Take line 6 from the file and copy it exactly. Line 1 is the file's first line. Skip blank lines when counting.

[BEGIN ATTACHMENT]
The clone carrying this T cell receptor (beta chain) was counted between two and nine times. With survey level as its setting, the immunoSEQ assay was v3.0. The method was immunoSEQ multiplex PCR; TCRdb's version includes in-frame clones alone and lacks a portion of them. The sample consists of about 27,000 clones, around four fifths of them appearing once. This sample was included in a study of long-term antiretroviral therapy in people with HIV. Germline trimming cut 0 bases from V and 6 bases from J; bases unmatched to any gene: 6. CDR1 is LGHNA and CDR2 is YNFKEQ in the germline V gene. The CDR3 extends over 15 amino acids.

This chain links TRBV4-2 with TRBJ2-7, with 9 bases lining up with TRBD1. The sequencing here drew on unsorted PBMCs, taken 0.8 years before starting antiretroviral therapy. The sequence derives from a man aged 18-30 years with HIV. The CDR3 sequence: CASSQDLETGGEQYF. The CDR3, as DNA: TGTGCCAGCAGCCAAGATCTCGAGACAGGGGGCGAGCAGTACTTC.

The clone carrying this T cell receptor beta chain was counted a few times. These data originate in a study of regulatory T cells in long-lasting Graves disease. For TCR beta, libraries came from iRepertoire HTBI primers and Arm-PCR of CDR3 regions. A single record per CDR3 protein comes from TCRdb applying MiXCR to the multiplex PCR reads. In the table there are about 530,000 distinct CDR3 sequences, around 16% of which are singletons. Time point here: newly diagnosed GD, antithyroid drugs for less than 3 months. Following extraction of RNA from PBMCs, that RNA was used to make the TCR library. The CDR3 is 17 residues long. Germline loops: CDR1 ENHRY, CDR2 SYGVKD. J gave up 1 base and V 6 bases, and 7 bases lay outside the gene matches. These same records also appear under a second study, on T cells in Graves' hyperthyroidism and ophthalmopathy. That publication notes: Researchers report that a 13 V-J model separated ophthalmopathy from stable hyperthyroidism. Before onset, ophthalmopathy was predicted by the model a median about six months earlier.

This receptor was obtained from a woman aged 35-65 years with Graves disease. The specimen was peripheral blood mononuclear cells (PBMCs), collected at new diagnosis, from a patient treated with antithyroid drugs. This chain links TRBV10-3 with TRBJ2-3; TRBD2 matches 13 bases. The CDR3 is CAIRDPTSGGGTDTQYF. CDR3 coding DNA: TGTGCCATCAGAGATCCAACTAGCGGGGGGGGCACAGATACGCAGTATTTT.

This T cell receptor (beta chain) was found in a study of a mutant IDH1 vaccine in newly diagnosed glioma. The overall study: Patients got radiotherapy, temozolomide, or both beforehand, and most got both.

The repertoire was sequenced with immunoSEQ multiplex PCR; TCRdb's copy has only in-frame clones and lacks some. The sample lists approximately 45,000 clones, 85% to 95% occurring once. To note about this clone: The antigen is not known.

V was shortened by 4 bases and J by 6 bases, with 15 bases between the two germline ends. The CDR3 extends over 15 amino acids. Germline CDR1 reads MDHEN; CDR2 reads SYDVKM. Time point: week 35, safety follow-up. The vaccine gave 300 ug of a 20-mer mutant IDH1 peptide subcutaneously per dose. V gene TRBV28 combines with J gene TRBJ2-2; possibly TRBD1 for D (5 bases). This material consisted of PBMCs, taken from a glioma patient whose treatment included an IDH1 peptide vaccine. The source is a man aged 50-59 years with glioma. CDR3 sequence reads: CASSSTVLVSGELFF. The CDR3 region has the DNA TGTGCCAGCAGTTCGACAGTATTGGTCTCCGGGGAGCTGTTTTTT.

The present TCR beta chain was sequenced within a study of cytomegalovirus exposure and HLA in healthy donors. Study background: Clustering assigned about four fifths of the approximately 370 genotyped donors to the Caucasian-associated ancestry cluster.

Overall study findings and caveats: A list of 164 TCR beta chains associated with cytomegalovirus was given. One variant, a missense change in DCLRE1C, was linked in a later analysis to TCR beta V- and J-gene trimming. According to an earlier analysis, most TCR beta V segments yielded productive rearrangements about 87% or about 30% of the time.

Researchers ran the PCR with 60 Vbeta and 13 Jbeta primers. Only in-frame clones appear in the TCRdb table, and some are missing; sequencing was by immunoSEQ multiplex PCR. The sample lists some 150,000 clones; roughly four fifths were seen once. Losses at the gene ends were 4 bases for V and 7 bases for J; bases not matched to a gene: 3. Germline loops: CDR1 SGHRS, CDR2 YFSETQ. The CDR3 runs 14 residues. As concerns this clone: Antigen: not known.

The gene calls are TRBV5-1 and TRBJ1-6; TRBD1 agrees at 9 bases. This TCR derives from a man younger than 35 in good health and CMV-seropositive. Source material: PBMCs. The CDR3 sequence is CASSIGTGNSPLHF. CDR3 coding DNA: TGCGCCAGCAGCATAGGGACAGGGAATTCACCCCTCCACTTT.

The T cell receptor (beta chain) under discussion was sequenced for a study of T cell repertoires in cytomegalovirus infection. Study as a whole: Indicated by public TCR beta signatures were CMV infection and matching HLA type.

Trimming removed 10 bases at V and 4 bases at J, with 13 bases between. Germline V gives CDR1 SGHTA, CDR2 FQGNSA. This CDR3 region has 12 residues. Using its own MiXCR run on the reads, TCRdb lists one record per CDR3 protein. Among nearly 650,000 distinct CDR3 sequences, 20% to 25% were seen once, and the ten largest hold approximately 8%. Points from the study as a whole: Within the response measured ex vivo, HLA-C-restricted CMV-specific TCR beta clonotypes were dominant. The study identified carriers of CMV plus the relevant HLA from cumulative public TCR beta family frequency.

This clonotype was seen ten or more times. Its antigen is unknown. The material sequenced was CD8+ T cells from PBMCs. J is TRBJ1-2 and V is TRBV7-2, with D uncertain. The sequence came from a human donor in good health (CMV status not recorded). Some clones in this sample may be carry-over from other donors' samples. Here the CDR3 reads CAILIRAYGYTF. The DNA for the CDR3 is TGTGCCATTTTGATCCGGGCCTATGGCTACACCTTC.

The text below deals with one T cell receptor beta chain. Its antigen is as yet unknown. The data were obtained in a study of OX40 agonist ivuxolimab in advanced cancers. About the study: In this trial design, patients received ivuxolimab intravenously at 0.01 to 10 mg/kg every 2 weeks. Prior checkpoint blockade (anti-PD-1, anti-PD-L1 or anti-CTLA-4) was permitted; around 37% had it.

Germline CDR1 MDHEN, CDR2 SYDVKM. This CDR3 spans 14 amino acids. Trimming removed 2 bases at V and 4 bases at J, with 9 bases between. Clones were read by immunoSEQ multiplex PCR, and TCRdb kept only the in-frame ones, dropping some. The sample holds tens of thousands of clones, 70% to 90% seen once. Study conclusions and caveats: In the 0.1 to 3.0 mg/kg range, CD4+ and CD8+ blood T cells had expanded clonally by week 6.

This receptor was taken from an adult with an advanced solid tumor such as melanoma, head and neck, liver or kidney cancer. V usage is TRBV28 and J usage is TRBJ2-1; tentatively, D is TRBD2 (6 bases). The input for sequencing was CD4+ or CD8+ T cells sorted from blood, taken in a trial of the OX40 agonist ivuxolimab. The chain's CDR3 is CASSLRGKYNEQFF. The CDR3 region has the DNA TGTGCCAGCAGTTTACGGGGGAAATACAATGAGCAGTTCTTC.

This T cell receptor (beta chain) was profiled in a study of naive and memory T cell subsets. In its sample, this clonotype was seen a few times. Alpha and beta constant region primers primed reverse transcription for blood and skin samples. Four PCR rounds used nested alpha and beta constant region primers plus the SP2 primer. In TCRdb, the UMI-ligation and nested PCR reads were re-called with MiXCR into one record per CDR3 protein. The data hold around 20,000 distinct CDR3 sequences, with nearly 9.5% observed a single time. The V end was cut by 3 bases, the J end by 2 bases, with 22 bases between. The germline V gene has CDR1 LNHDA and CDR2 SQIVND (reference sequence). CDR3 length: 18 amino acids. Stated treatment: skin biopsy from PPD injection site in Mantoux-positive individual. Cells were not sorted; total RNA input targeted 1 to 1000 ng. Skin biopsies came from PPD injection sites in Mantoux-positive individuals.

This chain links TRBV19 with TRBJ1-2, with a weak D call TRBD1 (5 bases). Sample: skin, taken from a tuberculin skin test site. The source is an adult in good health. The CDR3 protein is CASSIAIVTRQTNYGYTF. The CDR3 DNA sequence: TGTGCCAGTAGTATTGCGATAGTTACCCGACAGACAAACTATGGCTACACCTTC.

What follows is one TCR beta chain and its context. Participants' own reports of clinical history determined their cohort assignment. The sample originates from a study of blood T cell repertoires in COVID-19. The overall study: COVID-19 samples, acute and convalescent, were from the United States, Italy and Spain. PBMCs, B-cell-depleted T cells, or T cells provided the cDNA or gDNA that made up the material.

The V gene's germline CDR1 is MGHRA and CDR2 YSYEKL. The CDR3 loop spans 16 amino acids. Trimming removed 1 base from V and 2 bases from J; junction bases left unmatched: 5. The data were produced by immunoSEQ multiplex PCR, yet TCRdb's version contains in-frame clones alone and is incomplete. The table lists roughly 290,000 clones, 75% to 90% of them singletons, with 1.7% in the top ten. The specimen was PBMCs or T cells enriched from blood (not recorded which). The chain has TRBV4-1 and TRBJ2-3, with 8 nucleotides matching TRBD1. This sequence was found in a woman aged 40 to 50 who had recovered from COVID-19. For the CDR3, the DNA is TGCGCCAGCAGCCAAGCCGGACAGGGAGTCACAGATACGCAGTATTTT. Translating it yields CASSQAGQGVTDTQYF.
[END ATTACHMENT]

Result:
The repertoire was sequenced with immunoSEQ multiplex PCR; TCRdb's copy has only in-frame clones and lacks some. The sample lists approximately 45,000 clones, 85% to 95% occurring once. To note about this clone: The antigen is not known.